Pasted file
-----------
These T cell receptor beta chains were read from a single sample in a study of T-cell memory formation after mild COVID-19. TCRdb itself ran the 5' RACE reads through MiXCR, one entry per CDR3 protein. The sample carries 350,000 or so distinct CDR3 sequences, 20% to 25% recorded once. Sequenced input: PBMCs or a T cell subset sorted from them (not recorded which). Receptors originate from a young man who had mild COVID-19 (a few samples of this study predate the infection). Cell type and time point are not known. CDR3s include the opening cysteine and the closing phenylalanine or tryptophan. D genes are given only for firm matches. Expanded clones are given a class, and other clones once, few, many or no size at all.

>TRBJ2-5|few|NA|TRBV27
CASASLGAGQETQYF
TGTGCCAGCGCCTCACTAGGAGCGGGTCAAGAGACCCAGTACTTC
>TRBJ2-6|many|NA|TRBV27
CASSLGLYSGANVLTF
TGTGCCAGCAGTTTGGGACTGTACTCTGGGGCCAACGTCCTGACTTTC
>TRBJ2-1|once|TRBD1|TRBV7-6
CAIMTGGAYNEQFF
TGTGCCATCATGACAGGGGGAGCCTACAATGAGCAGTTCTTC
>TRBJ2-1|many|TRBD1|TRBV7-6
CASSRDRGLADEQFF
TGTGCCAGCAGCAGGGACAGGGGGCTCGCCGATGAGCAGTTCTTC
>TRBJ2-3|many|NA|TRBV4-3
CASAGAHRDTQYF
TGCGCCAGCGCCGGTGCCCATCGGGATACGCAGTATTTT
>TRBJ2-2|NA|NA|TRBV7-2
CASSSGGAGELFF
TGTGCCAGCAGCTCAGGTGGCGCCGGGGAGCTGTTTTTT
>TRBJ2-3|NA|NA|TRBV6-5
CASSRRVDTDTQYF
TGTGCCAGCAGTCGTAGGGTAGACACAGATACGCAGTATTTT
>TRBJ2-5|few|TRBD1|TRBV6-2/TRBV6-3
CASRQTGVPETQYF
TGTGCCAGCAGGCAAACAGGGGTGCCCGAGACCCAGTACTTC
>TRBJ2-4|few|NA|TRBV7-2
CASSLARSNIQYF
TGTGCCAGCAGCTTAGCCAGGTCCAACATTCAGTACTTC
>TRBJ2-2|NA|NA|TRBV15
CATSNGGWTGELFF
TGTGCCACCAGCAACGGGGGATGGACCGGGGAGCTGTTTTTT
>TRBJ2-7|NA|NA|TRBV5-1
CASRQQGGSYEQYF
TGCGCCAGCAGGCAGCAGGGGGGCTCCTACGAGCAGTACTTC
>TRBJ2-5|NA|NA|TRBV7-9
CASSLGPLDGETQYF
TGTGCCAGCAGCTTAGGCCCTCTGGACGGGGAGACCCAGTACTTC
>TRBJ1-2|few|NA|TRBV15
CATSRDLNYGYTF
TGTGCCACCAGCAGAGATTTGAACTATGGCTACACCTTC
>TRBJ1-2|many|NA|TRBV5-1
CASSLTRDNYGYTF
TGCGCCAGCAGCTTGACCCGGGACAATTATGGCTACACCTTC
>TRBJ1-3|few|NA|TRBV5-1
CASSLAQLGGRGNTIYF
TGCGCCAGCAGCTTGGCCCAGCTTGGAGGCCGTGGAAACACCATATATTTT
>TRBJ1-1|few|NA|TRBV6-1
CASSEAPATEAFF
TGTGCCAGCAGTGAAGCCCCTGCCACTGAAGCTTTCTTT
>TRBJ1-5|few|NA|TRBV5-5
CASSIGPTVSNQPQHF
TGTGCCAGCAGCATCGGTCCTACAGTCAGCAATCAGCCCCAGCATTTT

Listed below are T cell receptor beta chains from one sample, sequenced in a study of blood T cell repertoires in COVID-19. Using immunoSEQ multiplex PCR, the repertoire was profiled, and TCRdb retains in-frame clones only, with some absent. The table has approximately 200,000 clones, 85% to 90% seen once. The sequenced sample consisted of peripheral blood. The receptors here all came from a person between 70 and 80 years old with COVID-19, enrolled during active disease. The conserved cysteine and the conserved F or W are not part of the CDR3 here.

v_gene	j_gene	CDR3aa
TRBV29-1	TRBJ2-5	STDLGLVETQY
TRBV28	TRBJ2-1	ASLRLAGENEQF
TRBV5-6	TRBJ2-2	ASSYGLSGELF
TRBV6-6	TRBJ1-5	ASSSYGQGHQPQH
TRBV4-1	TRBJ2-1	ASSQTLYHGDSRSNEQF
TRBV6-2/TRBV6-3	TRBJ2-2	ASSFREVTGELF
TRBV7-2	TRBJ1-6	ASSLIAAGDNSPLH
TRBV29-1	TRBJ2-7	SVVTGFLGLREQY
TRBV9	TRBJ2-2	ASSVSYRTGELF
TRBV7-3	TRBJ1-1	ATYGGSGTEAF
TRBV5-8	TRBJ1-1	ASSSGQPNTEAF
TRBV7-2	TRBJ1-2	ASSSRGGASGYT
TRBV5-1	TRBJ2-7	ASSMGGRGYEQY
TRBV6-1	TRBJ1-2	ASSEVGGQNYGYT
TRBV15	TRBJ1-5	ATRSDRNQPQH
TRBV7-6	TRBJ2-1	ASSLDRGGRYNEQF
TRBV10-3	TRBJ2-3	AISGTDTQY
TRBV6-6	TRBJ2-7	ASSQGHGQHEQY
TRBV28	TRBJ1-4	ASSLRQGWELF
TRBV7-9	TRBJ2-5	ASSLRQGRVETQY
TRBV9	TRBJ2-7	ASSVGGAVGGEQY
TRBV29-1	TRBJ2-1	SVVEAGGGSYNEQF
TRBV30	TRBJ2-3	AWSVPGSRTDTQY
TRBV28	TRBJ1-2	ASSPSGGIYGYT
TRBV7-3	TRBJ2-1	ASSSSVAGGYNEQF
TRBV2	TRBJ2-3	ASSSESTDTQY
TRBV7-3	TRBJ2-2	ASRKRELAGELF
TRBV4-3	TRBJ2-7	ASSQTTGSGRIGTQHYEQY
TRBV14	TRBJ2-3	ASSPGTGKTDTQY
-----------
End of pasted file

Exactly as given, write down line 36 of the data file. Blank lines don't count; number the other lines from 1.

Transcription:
CASSLGPLDGETQYF